"I'm not sure we can cut our way out of this and with the economic situation, we cannot raise our taxes," he said. "We cannot afford the huge increases in spending we have seen. That is obvious. But can we afford to make the cuts? That is the question."

Every Minnesotan will feel the impact of the budget-balancing solution, whatever it is, Magnus said. "There is no way around it. ... That is a scary thought, I know."

With many state expenditures being protected to some extent - such as education, public safety, military and human services programs - Rep. Paul Marquart, DFL-Dilworth, said other programs could see cuts of 10 percent to 20 percent - "depending upon how much revenue can be raised."

In the past, when legislators talked about cutting programs, they often meant reducing what had been expected to be increased spending. Now, Marquart said, lawmakers must cut from existing amounts.


"A lot is going to depend on how much revenue we can raise, and that is going to depend a lot on how much the governor will allow, frankly," Marquart said.

"The problem is if you just cut things, it is so regressive," he added. "It hurts our lower income, the senior citizens harder."

Marquart would put education, health care and property tax relief as top legislative priorities. "Everything else, ask: "Is this what we should be doing as a state?'"

Rep. Morrie Lanning, R-Moorhead, said that each expenditure needs to be examined.

"There will be some areas that will be more protected than others and education needs to be protected as much as possible," Lanning said. "You can't solve a problem of this magnitude without taking a close look at expenditures across the board."

Eken said that Pawlenty will need to consider some tax increases.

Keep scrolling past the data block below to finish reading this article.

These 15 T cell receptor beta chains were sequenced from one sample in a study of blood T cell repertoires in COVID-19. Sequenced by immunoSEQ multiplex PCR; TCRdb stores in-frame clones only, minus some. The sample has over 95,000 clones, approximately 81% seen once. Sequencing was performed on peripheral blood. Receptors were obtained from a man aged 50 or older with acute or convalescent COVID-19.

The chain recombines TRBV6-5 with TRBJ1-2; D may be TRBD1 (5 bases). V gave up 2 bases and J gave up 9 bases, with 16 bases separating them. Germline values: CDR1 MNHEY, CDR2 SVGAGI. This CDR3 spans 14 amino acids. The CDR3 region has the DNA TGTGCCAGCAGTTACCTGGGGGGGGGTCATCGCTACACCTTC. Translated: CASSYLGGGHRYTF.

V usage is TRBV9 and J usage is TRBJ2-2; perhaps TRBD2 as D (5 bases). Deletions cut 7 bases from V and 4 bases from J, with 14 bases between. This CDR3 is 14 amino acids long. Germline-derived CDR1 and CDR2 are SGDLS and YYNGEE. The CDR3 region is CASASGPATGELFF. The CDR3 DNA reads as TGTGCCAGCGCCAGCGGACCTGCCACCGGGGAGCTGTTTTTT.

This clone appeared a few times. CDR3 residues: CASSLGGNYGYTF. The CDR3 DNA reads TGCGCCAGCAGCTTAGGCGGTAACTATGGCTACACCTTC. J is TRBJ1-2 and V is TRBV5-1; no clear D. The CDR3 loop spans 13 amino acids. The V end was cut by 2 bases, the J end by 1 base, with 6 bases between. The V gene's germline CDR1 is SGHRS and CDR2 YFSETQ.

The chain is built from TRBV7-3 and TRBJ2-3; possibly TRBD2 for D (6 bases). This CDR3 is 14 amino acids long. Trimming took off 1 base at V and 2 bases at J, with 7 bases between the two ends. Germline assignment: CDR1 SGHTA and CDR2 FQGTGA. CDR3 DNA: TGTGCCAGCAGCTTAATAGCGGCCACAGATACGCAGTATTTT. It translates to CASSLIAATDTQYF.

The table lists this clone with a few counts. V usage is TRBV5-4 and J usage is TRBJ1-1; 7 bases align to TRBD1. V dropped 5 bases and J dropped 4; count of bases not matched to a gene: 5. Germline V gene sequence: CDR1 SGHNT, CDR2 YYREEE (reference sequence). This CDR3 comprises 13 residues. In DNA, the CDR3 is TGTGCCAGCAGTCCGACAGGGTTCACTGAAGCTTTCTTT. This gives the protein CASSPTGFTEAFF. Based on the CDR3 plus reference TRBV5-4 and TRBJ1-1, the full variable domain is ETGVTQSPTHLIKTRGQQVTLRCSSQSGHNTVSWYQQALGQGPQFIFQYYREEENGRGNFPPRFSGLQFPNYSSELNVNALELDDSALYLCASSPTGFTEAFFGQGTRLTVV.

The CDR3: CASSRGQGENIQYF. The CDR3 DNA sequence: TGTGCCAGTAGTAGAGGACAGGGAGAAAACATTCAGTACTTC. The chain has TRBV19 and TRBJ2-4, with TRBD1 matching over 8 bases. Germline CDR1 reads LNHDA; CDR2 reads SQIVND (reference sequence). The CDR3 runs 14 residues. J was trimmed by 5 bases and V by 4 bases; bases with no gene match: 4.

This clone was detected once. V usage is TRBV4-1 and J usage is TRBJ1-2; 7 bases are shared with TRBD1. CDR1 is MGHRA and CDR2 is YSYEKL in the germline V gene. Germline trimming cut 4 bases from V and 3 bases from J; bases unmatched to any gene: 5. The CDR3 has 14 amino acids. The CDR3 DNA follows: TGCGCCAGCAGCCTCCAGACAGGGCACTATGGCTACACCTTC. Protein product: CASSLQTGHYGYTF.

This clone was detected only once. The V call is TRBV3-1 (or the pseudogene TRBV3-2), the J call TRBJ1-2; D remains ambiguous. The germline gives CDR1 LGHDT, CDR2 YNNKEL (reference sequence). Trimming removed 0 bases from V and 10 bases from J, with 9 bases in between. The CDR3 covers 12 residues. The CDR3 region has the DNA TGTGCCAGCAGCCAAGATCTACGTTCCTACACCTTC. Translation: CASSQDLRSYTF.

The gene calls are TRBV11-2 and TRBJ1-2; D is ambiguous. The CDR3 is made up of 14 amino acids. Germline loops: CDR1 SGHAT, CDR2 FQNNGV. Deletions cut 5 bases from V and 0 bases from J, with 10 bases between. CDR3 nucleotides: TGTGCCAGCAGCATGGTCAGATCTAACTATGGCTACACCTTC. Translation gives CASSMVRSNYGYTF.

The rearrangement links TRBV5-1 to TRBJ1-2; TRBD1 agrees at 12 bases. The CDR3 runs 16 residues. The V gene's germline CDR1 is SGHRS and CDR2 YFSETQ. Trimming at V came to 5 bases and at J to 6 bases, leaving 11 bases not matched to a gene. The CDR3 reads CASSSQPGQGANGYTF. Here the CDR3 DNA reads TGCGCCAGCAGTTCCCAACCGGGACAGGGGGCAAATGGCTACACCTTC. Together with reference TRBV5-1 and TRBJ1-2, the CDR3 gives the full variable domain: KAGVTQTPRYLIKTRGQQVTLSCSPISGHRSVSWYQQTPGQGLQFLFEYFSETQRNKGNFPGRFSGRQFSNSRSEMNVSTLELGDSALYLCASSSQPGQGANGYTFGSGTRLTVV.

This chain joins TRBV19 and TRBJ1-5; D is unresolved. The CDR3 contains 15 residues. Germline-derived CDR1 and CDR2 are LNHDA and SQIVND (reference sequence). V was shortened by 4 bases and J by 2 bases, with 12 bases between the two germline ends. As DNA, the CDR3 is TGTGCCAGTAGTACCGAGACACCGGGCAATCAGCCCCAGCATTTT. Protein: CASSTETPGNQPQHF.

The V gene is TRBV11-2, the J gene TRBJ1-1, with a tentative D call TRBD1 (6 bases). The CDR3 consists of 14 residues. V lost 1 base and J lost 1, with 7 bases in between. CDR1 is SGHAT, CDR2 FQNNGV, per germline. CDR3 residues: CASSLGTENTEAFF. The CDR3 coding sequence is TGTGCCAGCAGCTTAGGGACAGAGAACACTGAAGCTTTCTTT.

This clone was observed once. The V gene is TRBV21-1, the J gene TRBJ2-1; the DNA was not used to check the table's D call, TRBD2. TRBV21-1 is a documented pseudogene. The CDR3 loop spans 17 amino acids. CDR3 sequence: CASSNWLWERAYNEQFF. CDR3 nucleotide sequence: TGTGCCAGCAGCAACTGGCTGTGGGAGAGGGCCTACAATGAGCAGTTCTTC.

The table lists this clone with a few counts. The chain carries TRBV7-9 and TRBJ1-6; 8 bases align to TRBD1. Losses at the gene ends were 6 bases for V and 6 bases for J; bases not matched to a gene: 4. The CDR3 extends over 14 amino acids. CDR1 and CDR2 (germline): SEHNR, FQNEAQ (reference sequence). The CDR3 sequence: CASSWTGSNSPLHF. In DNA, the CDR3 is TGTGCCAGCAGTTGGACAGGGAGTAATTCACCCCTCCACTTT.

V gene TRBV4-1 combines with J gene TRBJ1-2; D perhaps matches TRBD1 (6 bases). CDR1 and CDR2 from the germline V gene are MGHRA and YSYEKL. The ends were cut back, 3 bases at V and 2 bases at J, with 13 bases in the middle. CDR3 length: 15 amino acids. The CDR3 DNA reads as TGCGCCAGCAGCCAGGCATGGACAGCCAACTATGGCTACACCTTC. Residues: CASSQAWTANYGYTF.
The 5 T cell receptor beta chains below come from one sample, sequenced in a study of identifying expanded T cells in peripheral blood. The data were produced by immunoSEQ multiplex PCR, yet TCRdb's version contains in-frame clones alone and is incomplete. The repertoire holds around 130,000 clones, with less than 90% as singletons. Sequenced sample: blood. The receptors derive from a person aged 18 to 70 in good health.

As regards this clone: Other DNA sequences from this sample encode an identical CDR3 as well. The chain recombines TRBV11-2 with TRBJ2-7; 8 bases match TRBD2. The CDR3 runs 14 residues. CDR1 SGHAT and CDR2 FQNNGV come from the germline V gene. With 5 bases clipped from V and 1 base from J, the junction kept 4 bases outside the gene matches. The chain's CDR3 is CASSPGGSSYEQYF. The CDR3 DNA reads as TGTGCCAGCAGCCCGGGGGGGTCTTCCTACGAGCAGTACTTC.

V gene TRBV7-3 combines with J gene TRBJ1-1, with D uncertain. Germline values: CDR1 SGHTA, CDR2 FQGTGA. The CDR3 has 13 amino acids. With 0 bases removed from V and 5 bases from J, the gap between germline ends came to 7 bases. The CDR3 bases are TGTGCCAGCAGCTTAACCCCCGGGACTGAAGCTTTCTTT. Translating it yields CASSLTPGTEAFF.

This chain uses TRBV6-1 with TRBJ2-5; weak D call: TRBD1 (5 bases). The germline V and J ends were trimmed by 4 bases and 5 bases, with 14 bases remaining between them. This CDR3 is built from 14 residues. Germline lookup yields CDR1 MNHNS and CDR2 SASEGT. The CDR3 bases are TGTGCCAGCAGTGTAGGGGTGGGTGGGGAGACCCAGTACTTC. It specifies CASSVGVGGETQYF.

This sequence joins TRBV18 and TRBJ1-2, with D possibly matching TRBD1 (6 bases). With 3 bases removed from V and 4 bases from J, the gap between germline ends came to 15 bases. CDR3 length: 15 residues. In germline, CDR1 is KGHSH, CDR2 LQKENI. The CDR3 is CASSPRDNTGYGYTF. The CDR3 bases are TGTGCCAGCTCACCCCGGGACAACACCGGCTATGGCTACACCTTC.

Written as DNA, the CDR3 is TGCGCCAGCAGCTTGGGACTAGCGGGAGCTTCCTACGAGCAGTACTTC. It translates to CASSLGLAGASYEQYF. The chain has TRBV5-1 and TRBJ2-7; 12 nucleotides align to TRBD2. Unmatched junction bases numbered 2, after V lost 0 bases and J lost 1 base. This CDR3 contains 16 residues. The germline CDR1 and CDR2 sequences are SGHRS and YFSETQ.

"In the past, every governor who has faced a deficit of this magnitude has chosen to use a combination of things, including revenue and cuts," Eken said. "I think this is the first governor I'm aware of who has said it is only one way we are going to do it. I am still hopeful there will be a compromise."

Bakk said that while the official deficit is $4.85 billion for the next budget, in reality it is closer to $6 billion already.

The $4.85 billion does not include money needed to rebuild the budget reserve, which Pawlenty had to spend before he began making program cuts to balance the current budget. And the state budgeting process does not take inflation into account, which makes the deficit even bigger, Bakk said.

"We can't end the session with no budget reserve," Bakk added.

No one is going to be happy when the session ends, Bakk said.

"Nobody is going to get what they want," he said. "But my hope is people will get what they need. That is really different thing."

As the Senate tax chairman, Bakk said that he understands big cuts are needed. "You can't tax your way out of this."

On the other hand, Bakk said that he is worried that Pawlenty "will just put a cut budget together ... knowing full well that nobody is going to support that, probably including himself."

Rep. Steve Drazkowski, R-Wabasha, explained the deficit problem in a way most Minnesotan can understand: "They say you save your reserves for a rainy day. It is raining, it is thundering. It is going to be a hurricane."